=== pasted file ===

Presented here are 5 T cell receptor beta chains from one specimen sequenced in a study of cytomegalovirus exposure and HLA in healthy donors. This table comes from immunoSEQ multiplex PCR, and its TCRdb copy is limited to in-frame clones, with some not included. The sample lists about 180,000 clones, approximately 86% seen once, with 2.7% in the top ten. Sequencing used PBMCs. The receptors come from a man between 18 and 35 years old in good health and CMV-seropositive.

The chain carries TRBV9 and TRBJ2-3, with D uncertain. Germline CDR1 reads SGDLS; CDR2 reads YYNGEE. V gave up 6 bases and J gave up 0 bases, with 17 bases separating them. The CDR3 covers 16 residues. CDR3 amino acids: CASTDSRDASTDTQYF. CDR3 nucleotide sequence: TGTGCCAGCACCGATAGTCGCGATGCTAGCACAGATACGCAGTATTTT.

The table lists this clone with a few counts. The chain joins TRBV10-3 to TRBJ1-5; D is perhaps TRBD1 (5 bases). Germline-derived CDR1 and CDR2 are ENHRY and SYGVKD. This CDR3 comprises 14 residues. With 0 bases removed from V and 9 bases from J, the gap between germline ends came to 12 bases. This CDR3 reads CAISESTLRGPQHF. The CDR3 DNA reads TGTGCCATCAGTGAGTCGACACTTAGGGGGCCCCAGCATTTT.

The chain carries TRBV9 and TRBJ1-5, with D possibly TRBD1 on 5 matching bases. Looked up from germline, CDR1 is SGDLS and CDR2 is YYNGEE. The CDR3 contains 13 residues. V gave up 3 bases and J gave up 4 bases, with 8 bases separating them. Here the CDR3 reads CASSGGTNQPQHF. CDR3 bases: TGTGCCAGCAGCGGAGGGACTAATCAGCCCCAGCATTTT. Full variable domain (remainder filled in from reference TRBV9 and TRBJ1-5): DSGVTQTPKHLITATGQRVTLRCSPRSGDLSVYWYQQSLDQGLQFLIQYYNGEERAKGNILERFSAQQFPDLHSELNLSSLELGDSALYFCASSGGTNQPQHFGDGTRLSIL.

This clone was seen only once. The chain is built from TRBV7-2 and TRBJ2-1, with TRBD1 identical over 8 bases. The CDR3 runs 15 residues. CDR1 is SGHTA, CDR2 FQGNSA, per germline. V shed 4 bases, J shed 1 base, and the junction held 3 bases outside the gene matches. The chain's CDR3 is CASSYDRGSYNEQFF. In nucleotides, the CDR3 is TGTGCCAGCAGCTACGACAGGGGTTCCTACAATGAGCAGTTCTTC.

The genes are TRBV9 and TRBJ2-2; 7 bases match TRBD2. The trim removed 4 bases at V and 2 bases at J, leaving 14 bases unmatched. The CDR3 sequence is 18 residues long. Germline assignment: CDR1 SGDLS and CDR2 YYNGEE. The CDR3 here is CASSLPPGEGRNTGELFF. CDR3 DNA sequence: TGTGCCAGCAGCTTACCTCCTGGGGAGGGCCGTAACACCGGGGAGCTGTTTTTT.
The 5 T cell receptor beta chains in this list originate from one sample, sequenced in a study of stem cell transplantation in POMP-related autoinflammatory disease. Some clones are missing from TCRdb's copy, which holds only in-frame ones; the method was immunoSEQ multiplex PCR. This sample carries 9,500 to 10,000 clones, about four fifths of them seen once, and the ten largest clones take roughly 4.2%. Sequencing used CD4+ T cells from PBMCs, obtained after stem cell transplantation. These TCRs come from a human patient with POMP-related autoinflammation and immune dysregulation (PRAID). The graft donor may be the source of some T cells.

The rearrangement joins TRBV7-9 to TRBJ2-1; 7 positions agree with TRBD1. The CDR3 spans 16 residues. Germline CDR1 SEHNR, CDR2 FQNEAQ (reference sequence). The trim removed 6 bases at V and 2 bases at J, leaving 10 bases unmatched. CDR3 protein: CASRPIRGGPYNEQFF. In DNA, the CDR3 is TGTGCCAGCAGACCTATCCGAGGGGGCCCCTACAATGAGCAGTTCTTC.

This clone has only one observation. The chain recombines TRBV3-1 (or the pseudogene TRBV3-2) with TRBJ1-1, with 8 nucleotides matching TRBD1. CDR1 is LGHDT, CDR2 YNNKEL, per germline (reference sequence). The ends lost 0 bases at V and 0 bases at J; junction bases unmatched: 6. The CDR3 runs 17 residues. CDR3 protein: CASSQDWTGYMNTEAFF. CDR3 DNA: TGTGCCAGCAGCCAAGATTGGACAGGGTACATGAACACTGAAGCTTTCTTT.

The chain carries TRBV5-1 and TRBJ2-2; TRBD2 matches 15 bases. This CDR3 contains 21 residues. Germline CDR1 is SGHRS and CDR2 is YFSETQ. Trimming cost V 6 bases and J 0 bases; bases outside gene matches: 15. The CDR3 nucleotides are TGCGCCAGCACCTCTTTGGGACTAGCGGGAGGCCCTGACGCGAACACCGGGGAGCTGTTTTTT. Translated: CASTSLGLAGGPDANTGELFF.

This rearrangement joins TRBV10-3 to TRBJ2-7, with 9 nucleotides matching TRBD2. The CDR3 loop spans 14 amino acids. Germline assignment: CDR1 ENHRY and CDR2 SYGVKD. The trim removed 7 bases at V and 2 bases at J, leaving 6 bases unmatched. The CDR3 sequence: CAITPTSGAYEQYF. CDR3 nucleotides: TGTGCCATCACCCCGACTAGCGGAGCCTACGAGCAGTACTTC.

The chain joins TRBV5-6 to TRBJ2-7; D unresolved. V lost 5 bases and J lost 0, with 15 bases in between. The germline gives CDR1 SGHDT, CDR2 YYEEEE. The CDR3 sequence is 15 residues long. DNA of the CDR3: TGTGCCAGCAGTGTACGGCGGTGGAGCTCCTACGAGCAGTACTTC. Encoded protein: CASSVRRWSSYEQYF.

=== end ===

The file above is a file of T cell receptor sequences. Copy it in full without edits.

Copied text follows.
Presented here are 5 T cell receptor beta chains from one specimen sequenced in a study of cytomegalovirus exposure and HLA in healthy donors. This table comes from immunoSEQ multiplex PCR, and its TCRdb copy is limited to in-frame clones, with some not included. The sample lists about 180,000 clones, approximately 86% seen once, with 2.7% in the top ten. Sequencing used PBMCs. The receptors come from a man between 18 and 35 years old in good health and CMV-seropositive.

The chain carries TRBV9 and TRBJ2-3, with D uncertain. Germline CDR1 reads SGDLS; CDR2 reads YYNGEE. V gave up 6 bases and J gave up 0 bases, with 17 bases separating them. The CDR3 covers 16 residues. CDR3 amino acids: CASTDSRDASTDTQYF. CDR3 nucleotide sequence: TGTGCCAGCACCGATAGTCGCGATGCTAGCACAGATACGCAGTATTTT.

The table lists this clone with a few counts. The chain joins TRBV10-3 to TRBJ1-5; D is perhaps TRBD1 (5 bases). Germline-derived CDR1 and CDR2 are ENHRY and SYGVKD. This CDR3 comprises 14 residues. With 0 bases removed from V and 9 bases from J, the gap between germline ends came to 12 bases. This CDR3 reads CAISESTLRGPQHF. The CDR3 DNA reads TGTGCCATCAGTGAGTCGACACTTAGGGGGCCCCAGCATTTT.

The chain carries TRBV9 and TRBJ1-5, with D possibly TRBD1 on 5 matching bases. Looked up from germline, CDR1 is SGDLS and CDR2 is YYNGEE. The CDR3 contains 13 residues. V gave up 3 bases and J gave up 4 bases, with 8 bases separating them. Here the CDR3 reads CASSGGTNQPQHF. CDR3 bases: TGTGCCAGCAGCGGAGGGACTAATCAGCCCCAGCATTTT. Full variable domain (remainder filled in from reference TRBV9 and TRBJ1-5): DSGVTQTPKHLITATGQRVTLRCSPRSGDLSVYWYQQSLDQGLQFLIQYYNGEERAKGNILERFSAQQFPDLHSELNLSSLELGDSALYFCASSGGTNQPQHFGDGTRLSIL.

This clone was seen only once. The chain is built from TRBV7-2 and TRBJ2-1, with TRBD1 identical over 8 bases. The CDR3 runs 15 residues. CDR1 is SGHTA, CDR2 FQGNSA, per germline. V shed 4 bases, J shed 1 base, and the junction held 3 bases outside the gene matches. The chain's CDR3 is CASSYDRGSYNEQFF. In nucleotides, the CDR3 is TGTGCCAGCAGCTACGACAGGGGTTCCTACAATGAGCAGTTCTTC.

The genes are TRBV9 and TRBJ2-2; 7 bases match TRBD2. The trim removed 4 bases at V and 2 bases at J, leaving 14 bases unmatched. The CDR3 sequence is 18 residues long. Germline assignment: CDR1 SGDLS and CDR2 YYNGEE. The CDR3 here is CASSLPPGEGRNTGELFF. CDR3 DNA sequence: TGTGCCAGCAGCTTACCTCCTGGGGAGGGCCGTAACACCGGGGAGCTGTTTTTT.
The 5 T cell receptor beta chains in this list originate from one sample, sequenced in a study of stem cell transplantation in POMP-related autoinflammatory disease. Some clones are missing from TCRdb's copy, which holds only in-frame ones; the method was immunoSEQ multiplex PCR. This sample carries 9,500 to 10,000 clones, about four fifths of them seen once, and the ten largest clones take roughly 4.2%. Sequencing used CD4+ T cells from PBMCs, obtained after stem cell transplantation. These TCRs come from a human patient with POMP-related autoinflammation and immune dysregulation (PRAID). The graft donor may be the source of some T cells.

The rearrangement joins TRBV7-9 to TRBJ2-1; 7 positions agree with TRBD1. The CDR3 spans 16 residues. Germline CDR1 SEHNR, CDR2 FQNEAQ (reference sequence). The trim removed 6 bases at V and 2 bases at J, leaving 10 bases unmatched. CDR3 protein: CASRPIRGGPYNEQFF. In DNA, the CDR3 is TGTGCCAGCAGACCTATCCGAGGGGGCCCCTACAATGAGCAGTTCTTC.

This clone has only one observation. The chain recombines TRBV3-1 (or the pseudogene TRBV3-2) with TRBJ1-1, with 8 nucleotides matching TRBD1. CDR1 is LGHDT, CDR2 YNNKEL, per germline (reference sequence). The ends lost 0 bases at V and 0 bases at J; junction bases unmatched: 6. The CDR3 runs 17 residues. CDR3 protein: CASSQDWTGYMNTEAFF. CDR3 DNA: TGTGCCAGCAGCCAAGATTGGACAGGGTACATGAACACTGAAGCTTTCTTT.

The chain carries TRBV5-1 and TRBJ2-2; TRBD2 matches 15 bases. This CDR3 contains 21 residues. Germline CDR1 is SGHRS and CDR2 is YFSETQ. Trimming cost V 6 bases and J 0 bases; bases outside gene matches: 15. The CDR3 nucleotides are TGCGCCAGCACCTCTTTGGGACTAGCGGGAGGCCCTGACGCGAACACCGGGGAGCTGTTTTTT. Translated: CASTSLGLAGGPDANTGELFF.

This rearrangement joins TRBV10-3 to TRBJ2-7, with 9 nucleotides matching TRBD2. The CDR3 loop spans 14 amino acids. Germline assignment: CDR1 ENHRY and CDR2 SYGVKD. The trim removed 7 bases at V and 2 bases at J, leaving 6 bases unmatched. The CDR3 sequence: CAITPTSGAYEQYF. CDR3 nucleotides: TGTGCCATCACCCCGACTAGCGGAGCCTACGAGCAGTACTTC.

The chain joins TRBV5-6 to TRBJ2-7; D unresolved. V lost 5 bases and J lost 0, with 15 bases in between. The germline gives CDR1 SGHDT, CDR2 YYEEEE. The CDR3 sequence is 15 residues long. DNA of the CDR3: TGTGCCAGCAGTGTACGGCGGTGGAGCTCCTACGAGCAGTACTTC. Encoded protein: CASSVRRWSSYEQYF.